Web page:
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Tuesday, September 13, 2016

Adventures with Raspberry Pi: RGB Led Take 2

Once upon a time I tried to do software PWM to set different colors in a RGB Led. It failed.

LEDs are generally either on or off, with no intermediate states - so to get LED at half the intensity, you just turn it fully on for half the time, and blink it fast enough that human eye won't be able to tell the difference.

The problem was that the blinking wasn't fast enough. So now it's time for the long overdue debugging.

First, what the hell is the gem doing? Apparently it's simply writing to files like /sys/class/gpio/gpio17/value. So what if we just write to this file in a loop, skipping the gem? It turns out that's also just not fast enough.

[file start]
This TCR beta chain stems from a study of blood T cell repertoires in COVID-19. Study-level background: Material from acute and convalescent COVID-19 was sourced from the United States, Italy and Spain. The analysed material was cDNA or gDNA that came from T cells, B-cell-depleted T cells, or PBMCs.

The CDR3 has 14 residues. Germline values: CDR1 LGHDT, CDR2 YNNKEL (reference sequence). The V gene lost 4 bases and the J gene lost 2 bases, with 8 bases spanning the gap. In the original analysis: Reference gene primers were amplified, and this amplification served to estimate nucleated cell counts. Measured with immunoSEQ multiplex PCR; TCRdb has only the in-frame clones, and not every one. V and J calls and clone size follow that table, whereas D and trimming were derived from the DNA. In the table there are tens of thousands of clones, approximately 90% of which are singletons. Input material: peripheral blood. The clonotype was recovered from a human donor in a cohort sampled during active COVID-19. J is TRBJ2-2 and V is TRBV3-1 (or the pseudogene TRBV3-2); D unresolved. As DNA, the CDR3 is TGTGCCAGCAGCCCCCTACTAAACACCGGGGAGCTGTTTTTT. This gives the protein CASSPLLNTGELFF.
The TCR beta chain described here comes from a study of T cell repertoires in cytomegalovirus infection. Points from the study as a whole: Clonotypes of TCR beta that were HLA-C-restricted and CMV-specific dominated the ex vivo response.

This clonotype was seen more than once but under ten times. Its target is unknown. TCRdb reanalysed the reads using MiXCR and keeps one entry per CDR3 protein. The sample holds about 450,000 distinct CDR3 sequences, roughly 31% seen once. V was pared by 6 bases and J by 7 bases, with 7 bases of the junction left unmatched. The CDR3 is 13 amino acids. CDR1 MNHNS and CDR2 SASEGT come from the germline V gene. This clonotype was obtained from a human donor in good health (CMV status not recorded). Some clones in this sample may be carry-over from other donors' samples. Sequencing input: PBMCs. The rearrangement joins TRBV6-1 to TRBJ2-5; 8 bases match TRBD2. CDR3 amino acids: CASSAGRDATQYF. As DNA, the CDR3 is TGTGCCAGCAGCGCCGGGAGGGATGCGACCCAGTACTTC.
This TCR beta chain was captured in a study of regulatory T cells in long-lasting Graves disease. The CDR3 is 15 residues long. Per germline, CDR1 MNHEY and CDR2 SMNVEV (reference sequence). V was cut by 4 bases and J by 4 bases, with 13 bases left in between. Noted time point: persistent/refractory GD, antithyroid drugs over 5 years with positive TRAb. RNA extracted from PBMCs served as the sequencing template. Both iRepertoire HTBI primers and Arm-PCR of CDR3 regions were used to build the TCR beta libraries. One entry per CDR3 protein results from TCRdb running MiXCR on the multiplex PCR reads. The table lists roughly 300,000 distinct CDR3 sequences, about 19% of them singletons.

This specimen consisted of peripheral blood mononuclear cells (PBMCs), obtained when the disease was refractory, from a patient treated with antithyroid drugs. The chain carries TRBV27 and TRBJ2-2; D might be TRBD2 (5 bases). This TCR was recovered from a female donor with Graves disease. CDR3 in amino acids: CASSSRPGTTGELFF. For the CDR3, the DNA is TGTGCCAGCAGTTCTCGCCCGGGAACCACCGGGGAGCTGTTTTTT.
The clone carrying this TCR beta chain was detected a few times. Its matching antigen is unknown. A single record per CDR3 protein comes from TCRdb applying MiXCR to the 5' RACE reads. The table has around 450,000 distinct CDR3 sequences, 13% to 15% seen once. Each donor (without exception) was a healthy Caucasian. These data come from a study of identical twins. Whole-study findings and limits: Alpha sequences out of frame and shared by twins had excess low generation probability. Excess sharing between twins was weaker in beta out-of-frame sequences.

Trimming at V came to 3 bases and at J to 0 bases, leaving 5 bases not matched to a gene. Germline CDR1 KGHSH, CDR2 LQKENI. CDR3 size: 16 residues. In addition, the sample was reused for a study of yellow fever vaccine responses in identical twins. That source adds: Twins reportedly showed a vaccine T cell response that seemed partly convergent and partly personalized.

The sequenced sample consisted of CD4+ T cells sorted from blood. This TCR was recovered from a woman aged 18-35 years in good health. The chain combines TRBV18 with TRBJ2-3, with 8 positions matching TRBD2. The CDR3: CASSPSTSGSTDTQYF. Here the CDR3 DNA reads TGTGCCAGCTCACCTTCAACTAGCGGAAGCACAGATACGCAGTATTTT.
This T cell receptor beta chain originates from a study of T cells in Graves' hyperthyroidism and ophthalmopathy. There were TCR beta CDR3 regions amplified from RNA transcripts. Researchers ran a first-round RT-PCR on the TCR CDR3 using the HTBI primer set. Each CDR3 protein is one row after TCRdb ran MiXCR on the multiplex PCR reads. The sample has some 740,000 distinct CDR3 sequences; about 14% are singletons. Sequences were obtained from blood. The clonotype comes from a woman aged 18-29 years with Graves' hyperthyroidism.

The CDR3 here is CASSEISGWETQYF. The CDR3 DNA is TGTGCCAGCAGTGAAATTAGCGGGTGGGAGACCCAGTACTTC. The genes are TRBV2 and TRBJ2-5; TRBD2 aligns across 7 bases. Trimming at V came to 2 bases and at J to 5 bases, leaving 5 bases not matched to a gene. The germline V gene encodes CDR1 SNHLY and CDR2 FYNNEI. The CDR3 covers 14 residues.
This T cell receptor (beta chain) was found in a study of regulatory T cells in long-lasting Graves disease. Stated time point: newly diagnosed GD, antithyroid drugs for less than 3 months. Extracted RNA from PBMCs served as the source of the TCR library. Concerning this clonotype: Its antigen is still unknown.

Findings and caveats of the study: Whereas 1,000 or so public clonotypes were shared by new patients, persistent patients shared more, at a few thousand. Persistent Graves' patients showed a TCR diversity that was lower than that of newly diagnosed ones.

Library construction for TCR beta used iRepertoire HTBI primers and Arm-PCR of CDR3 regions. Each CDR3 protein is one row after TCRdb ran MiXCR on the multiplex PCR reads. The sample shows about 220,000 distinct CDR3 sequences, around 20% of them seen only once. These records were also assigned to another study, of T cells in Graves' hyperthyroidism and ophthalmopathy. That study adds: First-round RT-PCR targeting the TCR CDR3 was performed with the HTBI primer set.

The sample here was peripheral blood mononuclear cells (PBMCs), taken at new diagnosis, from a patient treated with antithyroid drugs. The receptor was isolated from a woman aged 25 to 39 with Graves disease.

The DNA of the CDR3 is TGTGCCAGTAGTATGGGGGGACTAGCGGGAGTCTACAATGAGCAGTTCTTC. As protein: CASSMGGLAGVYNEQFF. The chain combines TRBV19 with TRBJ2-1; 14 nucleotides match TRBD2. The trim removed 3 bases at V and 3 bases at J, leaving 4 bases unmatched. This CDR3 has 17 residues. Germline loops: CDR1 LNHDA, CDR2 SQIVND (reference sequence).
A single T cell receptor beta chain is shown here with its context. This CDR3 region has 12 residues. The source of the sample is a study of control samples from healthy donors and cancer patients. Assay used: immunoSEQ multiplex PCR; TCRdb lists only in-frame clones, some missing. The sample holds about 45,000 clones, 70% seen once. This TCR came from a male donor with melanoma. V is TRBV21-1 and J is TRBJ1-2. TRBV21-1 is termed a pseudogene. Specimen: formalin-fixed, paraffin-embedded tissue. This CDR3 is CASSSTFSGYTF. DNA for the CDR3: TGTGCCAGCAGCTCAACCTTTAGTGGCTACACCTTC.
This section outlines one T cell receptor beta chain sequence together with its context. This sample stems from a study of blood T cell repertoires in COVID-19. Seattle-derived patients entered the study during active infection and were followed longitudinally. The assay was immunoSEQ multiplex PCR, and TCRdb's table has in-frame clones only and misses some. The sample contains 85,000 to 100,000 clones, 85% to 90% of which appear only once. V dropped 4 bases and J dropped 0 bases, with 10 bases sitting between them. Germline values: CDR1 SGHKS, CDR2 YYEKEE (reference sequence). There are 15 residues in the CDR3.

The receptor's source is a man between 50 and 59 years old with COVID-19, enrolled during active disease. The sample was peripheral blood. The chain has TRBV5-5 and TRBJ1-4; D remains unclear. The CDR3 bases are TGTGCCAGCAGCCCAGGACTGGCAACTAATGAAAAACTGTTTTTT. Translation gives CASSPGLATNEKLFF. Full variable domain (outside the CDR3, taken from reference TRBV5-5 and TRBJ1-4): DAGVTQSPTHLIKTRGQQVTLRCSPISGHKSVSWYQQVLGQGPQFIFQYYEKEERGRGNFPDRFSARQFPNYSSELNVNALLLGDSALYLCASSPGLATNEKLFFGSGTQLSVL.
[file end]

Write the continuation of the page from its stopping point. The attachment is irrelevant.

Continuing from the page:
So fallback plan, let's get wiringPi library (git clone git:// and write it in C:

#include <stdio.h>
#include <wiringPi.h>

int main(int argc, char **argv)
  int r = atoi(argv[1]);
  int g = atoi(argv[2]);
  int b = atoi(argv[3]);
  int i;

  printf("Raspberry RGB %d %d %d blink\n", r, g, b);

  if (wiringPiSetup () == -1)
    return 1;

  pinMode(0, OUTPUT); // R
  pinMode(2, OUTPUT); // G
  pinMode(3, OUTPUT); // B

  for (;;)
    digitalWrite(0, rand() % 256 <= r);
    digitalWrite(2, rand() % 256 <= g);
    digitalWrite(3, rand() % 256 <= b);
  return 0;

Then compile with gcc -o rgbled rgbled.c -lwiringPi, and run like sudo ./rgbled 255 127 0
And it works!

Now obviously I don't want to write C programs for every trivial thing, so next step would presumably be using ffi interface to wiringPi instead of what PiPiper does with file-based interface.

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